DAWN OF THE ZOMBIES: A BRIEF EXAMINATION OF ROMERO’S PREDECESSORS

On July 16, 2017, as I was enjoying Exhumed Films’ 3-DEMENTIA Fest, the news broke that George A. Romero had died. We were all in disbelief, and for many of us Horror fans, it was the equivalent of receiving a punch to the gut. Lovingly known as the “father of the modern zombie film,” Romero’s passing was unexpected, as he was actively working on new addition to his ongoing LIVING DEAD series called ROAD OF THE DEAD.

Whether it actually ever goes into production has yet to be seen, but regardless, Romero has left behind a legacy that few can match. His 1968 opus, NIGHT OF THE LIVING DEAD started it all by becoming an important milestone in Horror (and cinematic) history. Romero’s film ushered the flesh-eating undead into pop culture, and nearly fifty years later, zombies are everywhere! They continue to appear in movies, TV shows (e.g. The Walking Dead, iZombie, and Z Nation), comic books, video games, and other media. But long before George A. Romero revolutionized zombie cinema, there were dozens of films featuring very different versions of these now beloved movie monsters!

The zombie sub-genre can trace it roots back to 1932’s WHITE ZOMBIE, which is regarded by most as the first zombie film! Bela Lugosi stars as ‘Murder’ Legendre, an evil voodoo practitioner who is hired by Charles, a love-starved plantation owner. Charles has his heart set on an engaged woman named Madeleine, and hopes that Legendre can use his powers of persuasion to change her mind. Naturally things do not go as planned, leading to a climactic struggle between Madeleine’s fiancee and Legendre’s mob of zombie slaves.

Lugosi’s zombies do not appear to be More Human, Than Human.

Four years later, director Victor Halperin would return to helm a sequel, namely REVOLT OF THE ZOMBIES. After World War I, an Allied expedition ventures to Cambodia to seek and destroy the “Secret of the Zombies.” Naturally one of the men, a jilted lover by the name of Armand Loque, steals the secret for himself and plans to utilize it to force a fickle woman to love him. The most notable feature of this film is that its creators were sued for using the term “zombie” in the movie’s title. Already dealt a blow by having to pay out monetary damages, Halperin was also not allowed to promote REVOLT as a followup to WHITE ZOMBIE.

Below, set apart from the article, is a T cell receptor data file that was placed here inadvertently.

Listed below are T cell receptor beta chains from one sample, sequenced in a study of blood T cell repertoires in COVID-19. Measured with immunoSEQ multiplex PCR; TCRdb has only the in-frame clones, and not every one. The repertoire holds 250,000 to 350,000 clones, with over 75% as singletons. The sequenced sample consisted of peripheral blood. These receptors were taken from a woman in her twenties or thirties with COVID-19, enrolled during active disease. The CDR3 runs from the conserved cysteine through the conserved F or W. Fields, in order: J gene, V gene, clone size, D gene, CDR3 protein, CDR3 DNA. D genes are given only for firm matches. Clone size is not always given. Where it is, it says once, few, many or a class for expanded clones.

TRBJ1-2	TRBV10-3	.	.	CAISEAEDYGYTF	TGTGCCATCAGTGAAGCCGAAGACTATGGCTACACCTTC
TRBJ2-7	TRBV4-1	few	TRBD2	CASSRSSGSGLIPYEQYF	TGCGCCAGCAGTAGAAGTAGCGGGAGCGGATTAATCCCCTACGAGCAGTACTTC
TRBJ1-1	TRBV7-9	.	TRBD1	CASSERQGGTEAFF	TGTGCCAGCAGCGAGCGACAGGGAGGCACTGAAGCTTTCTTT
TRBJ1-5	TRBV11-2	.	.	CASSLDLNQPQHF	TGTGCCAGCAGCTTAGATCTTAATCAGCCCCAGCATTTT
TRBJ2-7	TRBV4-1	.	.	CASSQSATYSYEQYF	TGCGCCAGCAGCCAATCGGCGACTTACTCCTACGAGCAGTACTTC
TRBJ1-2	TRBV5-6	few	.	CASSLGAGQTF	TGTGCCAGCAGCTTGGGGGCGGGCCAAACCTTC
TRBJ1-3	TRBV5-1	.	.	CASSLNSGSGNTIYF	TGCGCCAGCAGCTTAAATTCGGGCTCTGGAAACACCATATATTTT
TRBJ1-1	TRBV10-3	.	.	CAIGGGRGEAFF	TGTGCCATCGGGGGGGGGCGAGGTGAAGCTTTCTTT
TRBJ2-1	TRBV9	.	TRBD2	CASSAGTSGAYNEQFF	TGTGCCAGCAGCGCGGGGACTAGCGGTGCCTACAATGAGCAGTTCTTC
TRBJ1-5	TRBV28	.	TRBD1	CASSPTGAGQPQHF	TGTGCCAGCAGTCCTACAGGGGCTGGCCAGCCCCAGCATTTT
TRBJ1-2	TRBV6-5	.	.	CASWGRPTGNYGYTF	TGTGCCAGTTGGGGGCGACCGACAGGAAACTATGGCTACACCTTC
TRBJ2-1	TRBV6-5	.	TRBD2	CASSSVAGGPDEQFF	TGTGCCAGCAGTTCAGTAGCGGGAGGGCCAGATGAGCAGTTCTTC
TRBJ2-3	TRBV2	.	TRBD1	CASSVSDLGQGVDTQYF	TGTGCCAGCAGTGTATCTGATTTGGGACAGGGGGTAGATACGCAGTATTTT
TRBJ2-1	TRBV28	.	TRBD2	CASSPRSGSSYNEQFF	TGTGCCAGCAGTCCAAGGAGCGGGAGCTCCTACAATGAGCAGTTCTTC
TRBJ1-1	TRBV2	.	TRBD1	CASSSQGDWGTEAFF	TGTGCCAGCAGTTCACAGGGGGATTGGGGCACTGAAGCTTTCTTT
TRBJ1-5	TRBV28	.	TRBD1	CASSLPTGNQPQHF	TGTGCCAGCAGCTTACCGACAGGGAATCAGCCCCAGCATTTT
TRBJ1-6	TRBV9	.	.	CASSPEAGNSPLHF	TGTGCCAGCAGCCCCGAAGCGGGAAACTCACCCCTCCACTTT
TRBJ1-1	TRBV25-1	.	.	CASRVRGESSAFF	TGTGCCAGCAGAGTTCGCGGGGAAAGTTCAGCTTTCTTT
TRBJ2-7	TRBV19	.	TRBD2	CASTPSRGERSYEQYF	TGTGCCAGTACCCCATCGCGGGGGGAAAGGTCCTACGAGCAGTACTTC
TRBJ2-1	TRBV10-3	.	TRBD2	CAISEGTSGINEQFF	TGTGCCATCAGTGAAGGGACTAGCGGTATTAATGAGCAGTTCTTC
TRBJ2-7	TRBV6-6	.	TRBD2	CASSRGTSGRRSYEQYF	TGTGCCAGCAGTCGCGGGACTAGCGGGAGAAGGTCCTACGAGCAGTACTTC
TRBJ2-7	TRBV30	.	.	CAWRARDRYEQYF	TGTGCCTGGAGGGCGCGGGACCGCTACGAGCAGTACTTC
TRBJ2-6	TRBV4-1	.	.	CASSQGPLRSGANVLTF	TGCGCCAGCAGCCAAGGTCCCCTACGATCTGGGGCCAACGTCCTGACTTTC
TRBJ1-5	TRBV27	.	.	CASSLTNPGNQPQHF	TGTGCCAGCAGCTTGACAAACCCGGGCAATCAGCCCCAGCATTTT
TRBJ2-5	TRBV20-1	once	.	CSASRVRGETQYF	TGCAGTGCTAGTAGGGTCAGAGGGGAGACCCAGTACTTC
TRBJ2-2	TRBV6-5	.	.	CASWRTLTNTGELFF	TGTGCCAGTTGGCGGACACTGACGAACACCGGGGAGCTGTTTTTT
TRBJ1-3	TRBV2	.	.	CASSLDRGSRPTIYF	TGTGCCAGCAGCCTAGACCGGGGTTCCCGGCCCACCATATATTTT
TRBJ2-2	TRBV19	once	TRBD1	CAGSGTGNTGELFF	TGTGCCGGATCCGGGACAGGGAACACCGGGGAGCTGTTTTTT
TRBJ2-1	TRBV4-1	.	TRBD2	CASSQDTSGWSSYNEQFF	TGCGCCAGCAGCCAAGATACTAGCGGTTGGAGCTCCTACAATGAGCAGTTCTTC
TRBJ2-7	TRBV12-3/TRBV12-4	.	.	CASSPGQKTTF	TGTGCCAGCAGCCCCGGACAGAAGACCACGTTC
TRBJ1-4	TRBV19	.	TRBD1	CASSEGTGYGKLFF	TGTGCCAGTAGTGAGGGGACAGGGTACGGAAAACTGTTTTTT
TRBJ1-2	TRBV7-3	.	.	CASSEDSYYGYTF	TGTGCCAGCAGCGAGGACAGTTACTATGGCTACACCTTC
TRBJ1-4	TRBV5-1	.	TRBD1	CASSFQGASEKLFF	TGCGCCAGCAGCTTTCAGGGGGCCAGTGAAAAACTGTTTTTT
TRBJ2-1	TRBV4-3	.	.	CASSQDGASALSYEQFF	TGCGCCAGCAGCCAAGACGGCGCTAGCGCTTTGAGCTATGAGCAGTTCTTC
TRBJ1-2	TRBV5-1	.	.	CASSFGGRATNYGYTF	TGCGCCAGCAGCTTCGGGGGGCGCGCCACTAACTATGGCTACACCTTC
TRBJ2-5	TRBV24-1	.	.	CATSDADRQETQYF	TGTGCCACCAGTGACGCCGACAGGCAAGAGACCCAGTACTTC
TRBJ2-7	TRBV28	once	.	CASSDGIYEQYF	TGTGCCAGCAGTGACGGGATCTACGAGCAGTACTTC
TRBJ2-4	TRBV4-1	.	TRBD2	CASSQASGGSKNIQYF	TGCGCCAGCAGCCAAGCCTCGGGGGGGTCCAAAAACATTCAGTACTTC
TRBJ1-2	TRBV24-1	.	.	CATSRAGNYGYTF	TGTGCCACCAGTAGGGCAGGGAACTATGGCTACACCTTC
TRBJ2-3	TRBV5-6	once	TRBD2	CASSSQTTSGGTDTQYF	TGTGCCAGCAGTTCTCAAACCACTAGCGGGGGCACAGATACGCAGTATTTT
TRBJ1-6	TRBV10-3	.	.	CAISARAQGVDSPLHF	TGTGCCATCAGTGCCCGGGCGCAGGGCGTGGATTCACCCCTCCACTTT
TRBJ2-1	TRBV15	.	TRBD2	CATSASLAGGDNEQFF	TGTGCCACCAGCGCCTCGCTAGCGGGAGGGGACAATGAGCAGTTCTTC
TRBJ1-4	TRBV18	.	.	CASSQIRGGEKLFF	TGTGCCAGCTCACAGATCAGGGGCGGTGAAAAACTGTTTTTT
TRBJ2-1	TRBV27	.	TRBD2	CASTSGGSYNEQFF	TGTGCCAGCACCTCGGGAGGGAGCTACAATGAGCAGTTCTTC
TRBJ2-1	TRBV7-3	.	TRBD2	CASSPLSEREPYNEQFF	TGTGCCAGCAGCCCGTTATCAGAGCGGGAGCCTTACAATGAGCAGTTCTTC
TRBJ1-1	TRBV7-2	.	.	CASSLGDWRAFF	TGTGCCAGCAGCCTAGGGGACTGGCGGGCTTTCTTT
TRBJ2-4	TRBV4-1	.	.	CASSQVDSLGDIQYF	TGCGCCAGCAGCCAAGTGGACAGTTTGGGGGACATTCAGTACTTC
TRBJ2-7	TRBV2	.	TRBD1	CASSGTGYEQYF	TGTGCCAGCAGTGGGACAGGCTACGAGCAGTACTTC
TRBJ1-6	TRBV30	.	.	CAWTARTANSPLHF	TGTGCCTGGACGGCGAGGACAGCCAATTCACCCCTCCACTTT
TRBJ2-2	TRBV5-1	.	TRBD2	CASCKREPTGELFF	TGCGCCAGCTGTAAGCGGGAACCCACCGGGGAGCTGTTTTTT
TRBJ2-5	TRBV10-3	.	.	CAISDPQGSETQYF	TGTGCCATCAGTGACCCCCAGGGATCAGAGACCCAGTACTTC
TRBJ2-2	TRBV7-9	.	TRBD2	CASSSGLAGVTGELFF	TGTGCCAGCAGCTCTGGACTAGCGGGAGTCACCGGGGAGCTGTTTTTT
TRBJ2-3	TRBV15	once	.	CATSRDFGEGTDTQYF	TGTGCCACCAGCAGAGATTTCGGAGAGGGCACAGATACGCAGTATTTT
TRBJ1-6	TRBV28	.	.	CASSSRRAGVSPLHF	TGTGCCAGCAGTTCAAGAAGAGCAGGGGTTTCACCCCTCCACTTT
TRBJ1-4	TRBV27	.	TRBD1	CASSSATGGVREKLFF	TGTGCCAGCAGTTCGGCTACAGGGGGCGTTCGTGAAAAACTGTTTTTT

After another three year break, zombies would return to cinema in a big way, evolving from mindless slaves created by voodoo or hypnosis, to reanimated corpses bent to the will of powerful magicians, mad scientists, and even beings from outer space! Heck, zombies even managed to crossover to other genres, including horror comedies (1941’s THE GHOST BREAKERS and KING OF THE ZOMBIES, 1945’s ZOMBIES ON BROADWAY), gangster films (1942’s BOWERY AT MIDNIGHT with Bela Lugsosi), science fiction features (CREATURE WITH THE ATOM BRAIN from 1955), and even peplum films (1964’s ROME AGAINST ROME)!

The undead origins these classic movie monsters seem to have begun with 1936’s THE WALKING DEAD, which features Boris Karloff as an ex-con that is executed after being framed for murder. After a scientist resurrects him, Karloff goes on a mindless quest for revenge, silently killing those responsible for destroying his life. VALLEY OF THE ZOMBIES (1946) created another interesting spin, where the zombie in the film (Ormand Murks, played by Ian Keith) must receive constant blood “donations” to continue living. Besides featuring a character named Dr. Maynard (referenced decades later in Lucio Fulci’s ZOMBI), this film definitely sounds like it served as some inspiration for Bob Clark’s DEATHDREAM and perhaps even George A. Romero’s MARTIN!

In the 1950s, director Edward. L Cahn would helm four zombie-themed films, starting with CREATURE WITH THE ATOM BRAIN in ’55. A mixture of Sci-Fi and Horror, Cahn’s film features radioactive zombies that are being used by a deported gangster to get back at his enemies. Two years later, Cahn would direct ZOMBIES OF MORA TAU, which features an undead crew protecting a sunken vessel’s treasure trove of cursed diamonds. Then in 1959, Cahn gave us two vastly different zombie films.

You’d think this guy would use his knife to cut those stitches…

THE FOUR SKULLS OF JONATHAN DRAKE features an undead voodoo shaman named Zutai seeking to avenge his tribe, which was slaughtered by the ancestors of Jonathan Drake. Teaming with the resurrected Dr. Emil Zurich, Zutai attempts to make good on a two-hundred year old curse that will only end once the remaining men in the Drake family tree have literally lost their heads! That very same year, Edward Cahn’s Sci-Fi thriller INVISIBLE INVADERS was also released.